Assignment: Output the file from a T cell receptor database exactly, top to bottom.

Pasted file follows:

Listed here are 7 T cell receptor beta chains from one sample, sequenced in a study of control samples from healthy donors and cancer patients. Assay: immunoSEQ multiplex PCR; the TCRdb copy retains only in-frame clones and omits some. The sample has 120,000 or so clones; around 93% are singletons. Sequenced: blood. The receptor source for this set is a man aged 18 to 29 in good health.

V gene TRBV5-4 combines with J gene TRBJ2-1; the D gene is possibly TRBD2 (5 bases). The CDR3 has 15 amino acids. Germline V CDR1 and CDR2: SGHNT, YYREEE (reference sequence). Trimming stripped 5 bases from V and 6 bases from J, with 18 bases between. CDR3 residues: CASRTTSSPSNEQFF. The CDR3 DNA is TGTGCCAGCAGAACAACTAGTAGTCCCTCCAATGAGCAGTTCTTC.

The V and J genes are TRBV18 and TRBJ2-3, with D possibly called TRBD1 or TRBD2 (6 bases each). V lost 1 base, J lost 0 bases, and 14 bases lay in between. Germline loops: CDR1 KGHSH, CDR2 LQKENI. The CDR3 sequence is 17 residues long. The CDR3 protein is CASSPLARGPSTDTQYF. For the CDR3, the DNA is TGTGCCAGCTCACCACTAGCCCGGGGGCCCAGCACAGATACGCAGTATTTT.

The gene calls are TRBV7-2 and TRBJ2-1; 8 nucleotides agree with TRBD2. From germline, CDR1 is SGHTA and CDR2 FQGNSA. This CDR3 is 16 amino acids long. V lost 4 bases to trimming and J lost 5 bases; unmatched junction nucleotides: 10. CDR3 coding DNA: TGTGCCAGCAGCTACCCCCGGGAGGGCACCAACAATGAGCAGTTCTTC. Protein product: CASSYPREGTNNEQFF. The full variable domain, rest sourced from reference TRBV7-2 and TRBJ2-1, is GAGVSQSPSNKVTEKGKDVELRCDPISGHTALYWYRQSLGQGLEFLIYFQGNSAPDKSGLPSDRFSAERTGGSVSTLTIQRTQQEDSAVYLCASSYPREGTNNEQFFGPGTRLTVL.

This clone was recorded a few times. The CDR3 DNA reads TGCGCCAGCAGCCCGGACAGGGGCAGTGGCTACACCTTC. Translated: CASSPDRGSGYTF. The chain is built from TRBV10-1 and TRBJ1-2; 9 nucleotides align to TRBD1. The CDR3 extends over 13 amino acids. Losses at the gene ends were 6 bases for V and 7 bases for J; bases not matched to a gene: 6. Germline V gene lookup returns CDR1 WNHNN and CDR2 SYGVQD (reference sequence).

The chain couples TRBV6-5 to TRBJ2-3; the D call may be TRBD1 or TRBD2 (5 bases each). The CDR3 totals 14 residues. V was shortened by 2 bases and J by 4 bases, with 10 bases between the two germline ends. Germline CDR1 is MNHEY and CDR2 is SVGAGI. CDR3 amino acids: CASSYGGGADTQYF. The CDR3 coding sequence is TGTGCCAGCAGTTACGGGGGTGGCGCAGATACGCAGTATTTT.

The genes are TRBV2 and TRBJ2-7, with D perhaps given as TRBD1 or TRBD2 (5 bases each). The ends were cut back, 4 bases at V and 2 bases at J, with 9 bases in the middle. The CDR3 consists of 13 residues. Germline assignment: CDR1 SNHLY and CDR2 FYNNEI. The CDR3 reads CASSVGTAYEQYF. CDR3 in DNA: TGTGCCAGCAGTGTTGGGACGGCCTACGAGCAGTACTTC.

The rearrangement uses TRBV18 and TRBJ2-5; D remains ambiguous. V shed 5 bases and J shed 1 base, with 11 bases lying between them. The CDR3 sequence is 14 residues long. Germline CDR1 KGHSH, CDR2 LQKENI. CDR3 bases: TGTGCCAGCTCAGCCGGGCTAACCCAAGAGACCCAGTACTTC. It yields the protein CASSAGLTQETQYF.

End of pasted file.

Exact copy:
Listed here are 7 T cell receptor beta chains from one sample, sequenced in a study of control samples from healthy donors and cancer patients. Assay: immunoSEQ multiplex PCR; the TCRdb copy retains only in-frame clones and omits some. The sample has 120,000 or so clones; around 93% are singletons. Sequenced: blood. The receptor source for this set is a man aged 18 to 29 in good health.

V gene TRBV5-4 combines with J gene TRBJ2-1; the D gene is possibly TRBD2 (5 bases). The CDR3 has 15 amino acids. Germline V CDR1 and CDR2: SGHNT, YYREEE (reference sequence). Trimming stripped 5 bases from V and 6 bases from J, with 18 bases between. CDR3 residues: CASRTTSSPSNEQFF. The CDR3 DNA is TGTGCCAGCAGAACAACTAGTAGTCCCTCCAATGAGCAGTTCTTC.

The V and J genes are TRBV18 and TRBJ2-3, with D possibly called TRBD1 or TRBD2 (6 bases each). V lost 1 base, J lost 0 bases, and 14 bases lay in between. Germline loops: CDR1 KGHSH, CDR2 LQKENI. The CDR3 sequence is 17 residues long. The CDR3 protein is CASSPLARGPSTDTQYF. For the CDR3, the DNA is TGTGCCAGCTCACCACTAGCCCGGGGGCCCAGCACAGATACGCAGTATTTT.

The gene calls are TRBV7-2 and TRBJ2-1; 8 nucleotides agree with TRBD2. From germline, CDR1 is SGHTA and CDR2 FQGNSA. This CDR3 is 16 amino acids long. V lost 4 bases to trimming and J lost 5 bases; unmatched junction nucleotides: 10. CDR3 coding DNA: TGTGCCAGCAGCTACCCCCGGGAGGGCACCAACAATGAGCAGTTCTTC. Protein product: CASSYPREGTNNEQFF. The full variable domain, rest sourced from reference TRBV7-2 and TRBJ2-1, is GAGVSQSPSNKVTEKGKDVELRCDPISGHTALYWYRQSLGQGLEFLIYFQGNSAPDKSGLPSDRFSAERTGGSVSTLTIQRTQQEDSAVYLCASSYPREGTNNEQFFGPGTRLTVL.

This clone was recorded a few times. The CDR3 DNA reads TGCGCCAGCAGCCCGGACAGGGGCAGTGGCTACACCTTC. Translated: CASSPDRGSGYTF. The chain is built from TRBV10-1 and TRBJ1-2; 9 nucleotides align to TRBD1. The CDR3 extends over 13 amino acids. Losses at the gene ends were 6 bases for V and 7 bases for J; bases not matched to a gene: 6. Germline V gene lookup returns CDR1 WNHNN and CDR2 SYGVQD (reference sequence).

The chain couples TRBV6-5 to TRBJ2-3; the D call may be TRBD1 or TRBD2 (5 bases each). The CDR3 totals 14 residues. V was shortened by 2 bases and J by 4 bases, with 10 bases between the two germline ends. Germline CDR1 is MNHEY and CDR2 is SVGAGI. CDR3 amino acids: CASSYGGGADTQYF. The CDR3 coding sequence is TGTGCCAGCAGTTACGGGGGTGGCGCAGATACGCAGTATTTT.

The genes are TRBV2 and TRBJ2-7, with D perhaps given as TRBD1 or TRBD2 (5 bases each). The ends were cut back, 4 bases at V and 2 bases at J, with 9 bases in the middle. The CDR3 consists of 13 residues. Germline assignment: CDR1 SNHLY and CDR2 FYNNEI. The CDR3 reads CASSVGTAYEQYF. CDR3 in DNA: TGTGCCAGCAGTGTTGGGACGGCCTACGAGCAGTACTTC.

The rearrangement uses TRBV18 and TRBJ2-5; D remains ambiguous. V shed 5 bases and J shed 1 base, with 11 bases lying between them. The CDR3 sequence is 14 residues long. Germline CDR1 KGHSH, CDR2 LQKENI. CDR3 bases: TGTGCCAGCTCAGCCGGGCTAACCCAAGAGACCCAGTACTTC. It yields the protein CASSAGLTQETQYF.